One example I like to share when I’m running a training session is hugging. Some people are totally fine with it, while it makes others’ skin crawl. If an employee hugs somebody who needs a lot of personal space, it doesn’t matter if they did it with the best intentions. The fact is, they made them uncomfortable. Now, this doesn’t make the hugger a bad person — it’s just something they should apologize for and be mindful of in the future. When you can frame employee disagreements in this way, it can help them understand where their coworkers are coming from so that the incident doesn’t get repeated in the future.

Think Conversation, Not Confrontation

A message from HR asking to chat is an instant anxiety trigger for most people — an image of being thoroughly grilled by a stern manager in a cold room often comes to mind. But if you’re looking to promote actual change rather than just scold somebody for bad behavior, that’s not the approach you want to take.

When I have to discuss inappropriate behavior with an employee, I try to keep it as casual as possible: a quick fifteen minute chat in a nearby meeting room for less severe, one-off incidents, or taking somebody out to get coffee or lunch if the situation necessitates a longer conversation. Start by explaining why you asked to talk with them, and acknowledge that although they might not have had bad intentions, their actions had a negative impact on their coworker. Don’t guilt them or sound too accusatory — that can provoke defensiveness and a refusal to engage on the employee’s part — but make it clear that what they did was outside of their coworker’s comfort zone and discuss how you can come up with a solution together. If you approach things from a neutral, caring, and proactive standpoint, you’ll have a much better shot at having a constructive conversation that actually results in change.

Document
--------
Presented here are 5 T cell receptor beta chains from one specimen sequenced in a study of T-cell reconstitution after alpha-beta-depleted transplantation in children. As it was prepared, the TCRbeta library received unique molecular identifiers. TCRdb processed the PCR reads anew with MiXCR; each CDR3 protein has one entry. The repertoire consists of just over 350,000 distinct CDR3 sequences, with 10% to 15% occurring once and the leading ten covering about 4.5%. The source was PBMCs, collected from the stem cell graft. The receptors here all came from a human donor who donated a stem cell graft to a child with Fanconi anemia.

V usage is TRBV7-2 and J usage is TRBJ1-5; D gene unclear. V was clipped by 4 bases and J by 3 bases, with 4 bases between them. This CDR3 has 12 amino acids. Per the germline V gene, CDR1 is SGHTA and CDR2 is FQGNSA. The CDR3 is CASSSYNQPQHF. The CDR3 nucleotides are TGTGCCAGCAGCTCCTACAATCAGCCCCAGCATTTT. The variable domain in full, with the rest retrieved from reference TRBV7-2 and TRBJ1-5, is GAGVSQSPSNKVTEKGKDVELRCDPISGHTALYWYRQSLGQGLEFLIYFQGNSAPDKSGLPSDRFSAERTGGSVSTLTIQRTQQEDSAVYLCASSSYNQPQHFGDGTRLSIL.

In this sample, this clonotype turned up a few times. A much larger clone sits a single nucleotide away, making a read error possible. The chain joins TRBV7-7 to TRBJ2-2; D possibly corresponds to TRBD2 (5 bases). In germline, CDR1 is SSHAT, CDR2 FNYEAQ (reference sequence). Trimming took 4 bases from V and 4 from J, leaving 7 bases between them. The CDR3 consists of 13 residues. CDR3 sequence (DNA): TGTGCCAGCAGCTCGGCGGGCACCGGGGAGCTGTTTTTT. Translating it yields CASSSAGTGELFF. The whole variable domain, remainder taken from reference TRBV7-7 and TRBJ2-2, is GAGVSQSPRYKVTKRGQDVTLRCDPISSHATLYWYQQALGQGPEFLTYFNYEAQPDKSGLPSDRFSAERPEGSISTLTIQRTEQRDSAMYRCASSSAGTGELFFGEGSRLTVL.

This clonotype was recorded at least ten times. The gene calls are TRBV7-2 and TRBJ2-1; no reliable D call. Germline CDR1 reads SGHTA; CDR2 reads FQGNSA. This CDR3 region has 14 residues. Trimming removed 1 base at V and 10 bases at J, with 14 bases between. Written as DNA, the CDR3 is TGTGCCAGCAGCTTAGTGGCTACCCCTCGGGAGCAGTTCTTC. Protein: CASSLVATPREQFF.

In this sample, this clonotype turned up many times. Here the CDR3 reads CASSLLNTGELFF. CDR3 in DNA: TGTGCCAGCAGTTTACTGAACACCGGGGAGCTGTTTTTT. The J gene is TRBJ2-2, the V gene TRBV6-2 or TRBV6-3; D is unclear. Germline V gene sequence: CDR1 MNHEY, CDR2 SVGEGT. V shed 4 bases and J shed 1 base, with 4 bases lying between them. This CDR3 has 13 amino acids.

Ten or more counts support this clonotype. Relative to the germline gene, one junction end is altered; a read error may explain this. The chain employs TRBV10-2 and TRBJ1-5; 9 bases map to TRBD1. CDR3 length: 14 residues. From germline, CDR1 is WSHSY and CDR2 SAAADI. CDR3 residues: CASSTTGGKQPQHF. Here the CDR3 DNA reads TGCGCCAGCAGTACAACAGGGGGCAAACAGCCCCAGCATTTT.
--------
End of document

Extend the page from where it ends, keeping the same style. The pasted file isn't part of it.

With how quickly our society’s changing, it’s easy for employees to feel overwhelmed by all the new should and should nots of workplace conduct. But it’s important to note that these folks likely want to know what they can do to minimize conflict and promote understanding and tolerance. So if you haven’t yet updated your harassment training, consider an overhaul where you acknowledge the gray areas, focus on impact over intent and then try to resolve situations through meaningful conversation rather than harsh lectures. Odds are, you’ll end up with a happier, healthier, and more cooperative workforce.


This piece originally appeared on the SHRM blog here. Its author, Rachel Bitte, Chief People Officer at Jobvite, a.k.a., head honcho of finding and keeping the geniuses who work there. As Jobvite’s Chief People Officer, Rachel brings with her a wealth of HR experience—particularly in the tech industry—with a focus on change leadership and talent management. In her free time, she is all about anything outdoors that burns calories, including road riding, mountain biking, snowboarding, and backpacking.